There are no sensors on the back of your iPhone for your finger to fiddle with â€” unlike, say, a Google Pixel, which does have a fingerprint sensor on the back â€” but a new feature debuting in iOS 14 allows you to tap the back of your iPhone to launch different iOS actions all the same. This â€œdigital burpingâ€ gesture seems like magic, because youâ€™d need a crystal ball (or this article) to even know the feature is there.
Youâ€™ll need to have iOS 14 to play with Back Taps right now. Thereâ€™s no word on whether Apple is planning to include the feature in other versions of iOS before, or even after, iOS 14 launches to the public this fall. If youâ€™re curious, install the iOS 14 developer beta now or wait for next monthâ€™s public beta to give Back Taps a shot; I think itâ€™s worth it either way.
Once youâ€™ve done that, pull up the Settings appÂ and tap on Accessibility â€” where youâ€™ll find some of the most interesting and unmentioned iOS features. Tap on Touch, and then scroll to the very bottom of the screen to find the buried â€œBack Tapâ€ option. Tap it and youâ€™ll be able to assign various actions to a double- or triple-tap to the back of your phone.
â€œBut wait,â€ you say. â€œI use a case to protect my iPhone when it goes flying out of my hands from time to time!â€ That shouldnâ€™t be a problem â€” Back Tap should still work, provided you arenâ€™t using a super-thicc case that could probably help your phone survive a fall from atop a small building.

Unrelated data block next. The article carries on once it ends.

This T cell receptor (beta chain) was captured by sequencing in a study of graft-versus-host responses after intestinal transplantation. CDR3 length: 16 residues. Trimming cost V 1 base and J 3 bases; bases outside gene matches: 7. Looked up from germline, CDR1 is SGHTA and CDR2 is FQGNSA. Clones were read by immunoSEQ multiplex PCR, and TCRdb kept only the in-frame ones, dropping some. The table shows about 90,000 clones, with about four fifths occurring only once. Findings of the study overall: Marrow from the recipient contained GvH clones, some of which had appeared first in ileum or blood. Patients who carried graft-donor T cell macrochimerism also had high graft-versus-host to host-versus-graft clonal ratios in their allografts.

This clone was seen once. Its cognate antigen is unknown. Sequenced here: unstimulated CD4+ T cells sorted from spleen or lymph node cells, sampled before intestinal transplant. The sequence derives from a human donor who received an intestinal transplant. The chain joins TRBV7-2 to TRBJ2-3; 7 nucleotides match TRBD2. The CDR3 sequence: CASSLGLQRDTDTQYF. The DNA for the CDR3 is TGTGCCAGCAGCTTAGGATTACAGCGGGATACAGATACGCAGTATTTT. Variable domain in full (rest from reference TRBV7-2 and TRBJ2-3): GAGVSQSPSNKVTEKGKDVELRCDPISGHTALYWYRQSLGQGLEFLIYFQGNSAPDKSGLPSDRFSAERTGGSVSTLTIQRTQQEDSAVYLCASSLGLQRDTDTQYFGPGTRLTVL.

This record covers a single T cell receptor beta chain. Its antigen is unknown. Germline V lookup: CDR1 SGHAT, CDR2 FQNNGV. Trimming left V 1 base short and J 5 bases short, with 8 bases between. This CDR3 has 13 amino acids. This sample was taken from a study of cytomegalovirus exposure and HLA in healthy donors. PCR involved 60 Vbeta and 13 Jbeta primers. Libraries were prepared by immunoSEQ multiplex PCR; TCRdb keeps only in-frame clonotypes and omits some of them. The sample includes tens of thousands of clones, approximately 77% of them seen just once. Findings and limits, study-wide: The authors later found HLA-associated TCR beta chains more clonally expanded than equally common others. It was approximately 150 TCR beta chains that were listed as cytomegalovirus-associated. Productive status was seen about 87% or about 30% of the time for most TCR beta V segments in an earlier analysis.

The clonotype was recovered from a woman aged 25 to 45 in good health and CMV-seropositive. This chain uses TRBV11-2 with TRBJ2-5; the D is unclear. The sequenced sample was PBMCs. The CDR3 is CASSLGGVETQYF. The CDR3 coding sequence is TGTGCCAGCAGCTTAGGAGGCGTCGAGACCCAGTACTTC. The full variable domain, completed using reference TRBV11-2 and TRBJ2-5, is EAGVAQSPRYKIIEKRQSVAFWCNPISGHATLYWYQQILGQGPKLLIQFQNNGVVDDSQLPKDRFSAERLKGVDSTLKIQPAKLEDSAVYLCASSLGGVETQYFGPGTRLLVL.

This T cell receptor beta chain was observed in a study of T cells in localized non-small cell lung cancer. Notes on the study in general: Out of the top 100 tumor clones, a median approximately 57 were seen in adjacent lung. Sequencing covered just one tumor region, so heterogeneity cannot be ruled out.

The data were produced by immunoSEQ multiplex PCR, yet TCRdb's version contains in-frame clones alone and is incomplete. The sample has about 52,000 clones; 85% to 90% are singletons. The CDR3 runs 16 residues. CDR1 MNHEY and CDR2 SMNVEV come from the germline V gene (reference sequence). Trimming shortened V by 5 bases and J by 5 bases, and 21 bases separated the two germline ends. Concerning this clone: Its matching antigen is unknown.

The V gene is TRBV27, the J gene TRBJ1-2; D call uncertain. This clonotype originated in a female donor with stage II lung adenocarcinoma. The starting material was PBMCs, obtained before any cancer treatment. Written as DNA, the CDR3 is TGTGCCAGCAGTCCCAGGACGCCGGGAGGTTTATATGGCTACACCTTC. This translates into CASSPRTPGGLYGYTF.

While you canâ€™t double- or triple-tap to launch apps â€” if only â€” you can perform a variety of standard system actions. The list includes:
The list continues on from there, including â€œscroll downâ€ and â€œscroll upâ€ gestures and a variety of accessibility functions â€” Zoom, VoiceOver, Magnifier, etc.
I found it useful to assign the App Switcher to one of the tap gestures; since I take a lot of them, I assigned the screenshot action to the other. Now, for everyday use, I donâ€™t have to move my thumb around to swipe up and launch the App Switcher; provided Iâ€™m holding the phone with all my fingers, I can maintain my grip and just give a gentle tap-tap on its rear.
About that: You donâ€™t need to thwack thwack your iPhone for the taps to register. Two or three regular taps at a reasonably rapid succession should be enough. Youâ€™ll probably have to play around with Back Tap a few times to really get a sense for the lightest possible touch that can activate your action, but youâ€™ll get the hang of it.
While I wish you could do more with Back Taps â€” such as activating the flashlight or launching a routine â€” the feature is still useful enough that everyone should give it a go. You donâ€™t get that many opportunities to customise how you interact with your iPhone beyond Appleâ€™s default gestures, after all.